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Tara Sullivan

By opening up about his struggles, Jay Glazer has done a world of good for both himself and others

Jay Glazer (left) recently published "Unbreakable: How I Turned My Depression and Anxiety into Motivation and You Can Too."Gregory Payan/Associated Press

On the set of the FOX NFL pregame show, on the set of the hit HBO series Ballers, or on the mat of an MMA workout or fight, Jay Glazer is always in motion, delivering news, delivering lines, or delivering hits in rapid fire fashion.

The perpetual motion is physical, yes, but it is just as much metaphorical — an approach to work that has helped propel Glazer to heights of success he would have never imagined, never mind predicted, in his earliest days of journalistic hustling. Trust me when I tell you, Glazer hustled in the truest sense of the word, working at a pace to which I can personally attest.

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Covering the Giants in the early 2000s was largely an exercise in chasing Glazer, his relentlessness not some byproduct of a big-time job or big-money salary. He was barely making a living wage, working for magazines trying to stay afloat or websites trying to find an audience. It was the foundation of a driven professional, a reporter who was the first one on site, the last one to leave, and a visionary when it came to using the fledgling Internet to report real time news from the locker room.

As fellow Jersey natives with similar sports obsessions turned career paths, I admired Glazer’s devotion. I celebrated his ability to scale the national sports media mountain, knowing from whence it started. I figured, like most of us, that he really had life figured out.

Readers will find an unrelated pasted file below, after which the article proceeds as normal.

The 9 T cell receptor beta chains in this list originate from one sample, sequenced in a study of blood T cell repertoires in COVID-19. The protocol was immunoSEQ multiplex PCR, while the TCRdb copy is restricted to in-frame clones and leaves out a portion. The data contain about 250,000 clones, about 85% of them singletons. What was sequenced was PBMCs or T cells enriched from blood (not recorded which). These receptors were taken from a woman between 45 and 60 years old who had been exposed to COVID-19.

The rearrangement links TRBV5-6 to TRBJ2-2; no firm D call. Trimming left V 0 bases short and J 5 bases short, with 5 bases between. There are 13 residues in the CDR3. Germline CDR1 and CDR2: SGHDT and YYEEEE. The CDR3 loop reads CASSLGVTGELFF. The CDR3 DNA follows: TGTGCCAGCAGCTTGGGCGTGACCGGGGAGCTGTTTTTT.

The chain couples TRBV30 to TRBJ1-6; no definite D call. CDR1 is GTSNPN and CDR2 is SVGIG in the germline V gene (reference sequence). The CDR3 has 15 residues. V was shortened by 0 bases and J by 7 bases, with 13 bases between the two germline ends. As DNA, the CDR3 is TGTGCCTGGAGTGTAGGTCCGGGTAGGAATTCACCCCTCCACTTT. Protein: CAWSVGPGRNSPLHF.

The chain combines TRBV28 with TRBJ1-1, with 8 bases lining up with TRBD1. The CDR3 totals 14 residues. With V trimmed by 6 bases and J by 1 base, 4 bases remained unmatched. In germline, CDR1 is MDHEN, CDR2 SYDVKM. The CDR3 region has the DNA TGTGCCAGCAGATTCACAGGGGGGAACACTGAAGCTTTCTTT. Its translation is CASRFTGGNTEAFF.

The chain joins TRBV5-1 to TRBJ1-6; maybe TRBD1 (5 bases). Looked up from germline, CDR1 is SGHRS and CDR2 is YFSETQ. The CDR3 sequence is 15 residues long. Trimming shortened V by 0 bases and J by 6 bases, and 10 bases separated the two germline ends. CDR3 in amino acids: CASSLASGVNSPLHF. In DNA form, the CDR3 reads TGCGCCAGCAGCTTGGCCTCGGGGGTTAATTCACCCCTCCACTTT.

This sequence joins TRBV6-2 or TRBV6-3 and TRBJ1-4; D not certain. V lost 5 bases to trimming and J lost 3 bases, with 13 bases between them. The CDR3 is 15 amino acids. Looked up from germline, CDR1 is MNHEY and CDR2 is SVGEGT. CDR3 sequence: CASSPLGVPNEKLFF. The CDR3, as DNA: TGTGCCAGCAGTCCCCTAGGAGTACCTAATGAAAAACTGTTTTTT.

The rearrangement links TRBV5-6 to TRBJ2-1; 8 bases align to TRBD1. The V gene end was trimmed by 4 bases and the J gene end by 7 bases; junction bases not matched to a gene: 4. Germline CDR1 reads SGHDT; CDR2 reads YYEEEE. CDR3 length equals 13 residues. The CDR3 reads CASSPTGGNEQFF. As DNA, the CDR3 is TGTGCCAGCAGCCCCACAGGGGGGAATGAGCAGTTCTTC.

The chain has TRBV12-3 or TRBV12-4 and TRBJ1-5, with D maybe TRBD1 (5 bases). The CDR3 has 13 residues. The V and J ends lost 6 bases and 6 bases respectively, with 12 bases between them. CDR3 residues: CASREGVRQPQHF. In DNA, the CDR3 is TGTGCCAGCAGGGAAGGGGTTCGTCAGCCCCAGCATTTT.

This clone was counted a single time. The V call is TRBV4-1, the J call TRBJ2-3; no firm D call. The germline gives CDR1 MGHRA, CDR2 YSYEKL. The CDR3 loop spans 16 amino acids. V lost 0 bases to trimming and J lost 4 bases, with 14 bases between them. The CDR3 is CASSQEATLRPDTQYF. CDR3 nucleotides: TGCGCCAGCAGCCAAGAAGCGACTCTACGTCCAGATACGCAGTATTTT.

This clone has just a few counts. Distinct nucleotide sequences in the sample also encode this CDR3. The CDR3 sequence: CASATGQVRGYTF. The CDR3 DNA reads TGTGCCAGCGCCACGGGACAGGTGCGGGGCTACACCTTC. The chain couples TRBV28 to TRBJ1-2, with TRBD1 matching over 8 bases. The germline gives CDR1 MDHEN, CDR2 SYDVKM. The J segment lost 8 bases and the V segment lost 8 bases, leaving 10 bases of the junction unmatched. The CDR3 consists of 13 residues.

Then I started listening to his recent revelations about the book he authored, which was published last week. “Unbreakable: How I Turned My Depression and Anxiety into Motivation and You Can Too,” details the mental health battles with depression and anxiety that were at the core of everything he’s been doing these past two-plus decades. I admire him now more than ever, applauding the way he is using his platform not only to share a personal journey we continue to acknowledge is far more universal than ever realized, but to help remove the stigma from a conversation that for so long was in the shadows, to share methods and ways to overcome the barriers our brains put up, to shine light on the parts of life he came to refer to as “the gray” so that they never turn to black.

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“The reason I worked so hard was because of this gray, this depression, this anxiety,” Glazer said over the phone this week. “I don’t know how to love myself from the inside out, and the roommates in my head were constantly telling me I’m not good enough. This is the narrative that is still with me when I wake up every day. As a result, I had to work so hard, to outwork the world, to get some love and validation from the outside. I’m still doing it to this day. I still struggle seeing the person you all see. I see the worst person in the world, unworthy of being loved. I’m trying to open my heart to the point where it’s not so bad, before I even get to good, just to not so bad, to feel worthy of receiving love.”